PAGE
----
Along with its simultaneously publishing counterpart, I Have a Sister, a fine way to imprint sex-role stereotypes on impressionable young minds.
Sandwiched between a size comparison (“He is very small. I am much bigger”) and an expression of love, a big brother—old enough to sleep in a bed, but not to sit on the toilet without parental supervision—demonstrates ball kicking, bike riding and other things “big brothers can do” for an infant sibling. In the similarly structured …Sister, a girl’s demonstration of sisterly activities inclines toward dancing, skating, helping Mommy wash the baby, telling stories and (early soccer-mom training) pulling dolls and stuffed animals in a cart. Bound in, respectively, blue and pink covers, the sturdy pages in both feature very simply drawn figures with oversized heads and dots for eyes suspended against patterned pastel backdrops. “When he gets bigger, I will let him use my bicycle,” promises big bro. For little sister, the vaguer prospect that “we will do all my favorite things together” is exemplified on the facing page with a pirouette.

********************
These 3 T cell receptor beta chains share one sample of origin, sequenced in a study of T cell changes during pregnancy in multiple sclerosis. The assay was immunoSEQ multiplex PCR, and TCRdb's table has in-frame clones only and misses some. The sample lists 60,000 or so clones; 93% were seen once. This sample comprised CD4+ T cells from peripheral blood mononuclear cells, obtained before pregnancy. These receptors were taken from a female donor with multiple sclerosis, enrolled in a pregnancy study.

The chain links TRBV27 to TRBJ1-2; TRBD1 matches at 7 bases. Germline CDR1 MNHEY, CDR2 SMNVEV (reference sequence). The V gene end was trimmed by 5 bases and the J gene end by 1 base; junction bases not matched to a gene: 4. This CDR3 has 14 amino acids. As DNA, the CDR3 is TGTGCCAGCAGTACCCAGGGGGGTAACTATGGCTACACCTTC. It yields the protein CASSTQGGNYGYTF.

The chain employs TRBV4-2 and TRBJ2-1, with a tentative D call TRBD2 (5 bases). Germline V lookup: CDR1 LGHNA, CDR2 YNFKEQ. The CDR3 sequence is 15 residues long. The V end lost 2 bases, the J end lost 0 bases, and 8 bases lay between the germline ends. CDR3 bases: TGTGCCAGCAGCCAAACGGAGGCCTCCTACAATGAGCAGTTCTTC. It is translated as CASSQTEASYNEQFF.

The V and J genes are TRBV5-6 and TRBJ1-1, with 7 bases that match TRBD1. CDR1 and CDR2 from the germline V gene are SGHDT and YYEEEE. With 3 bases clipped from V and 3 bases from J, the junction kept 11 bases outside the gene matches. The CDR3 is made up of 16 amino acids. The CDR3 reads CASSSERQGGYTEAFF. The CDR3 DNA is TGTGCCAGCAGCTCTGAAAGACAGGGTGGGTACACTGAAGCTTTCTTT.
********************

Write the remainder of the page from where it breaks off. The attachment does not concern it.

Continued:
It’s never too soon to start constricting a child’s options and expectations, is it. (Picture book. 3-5)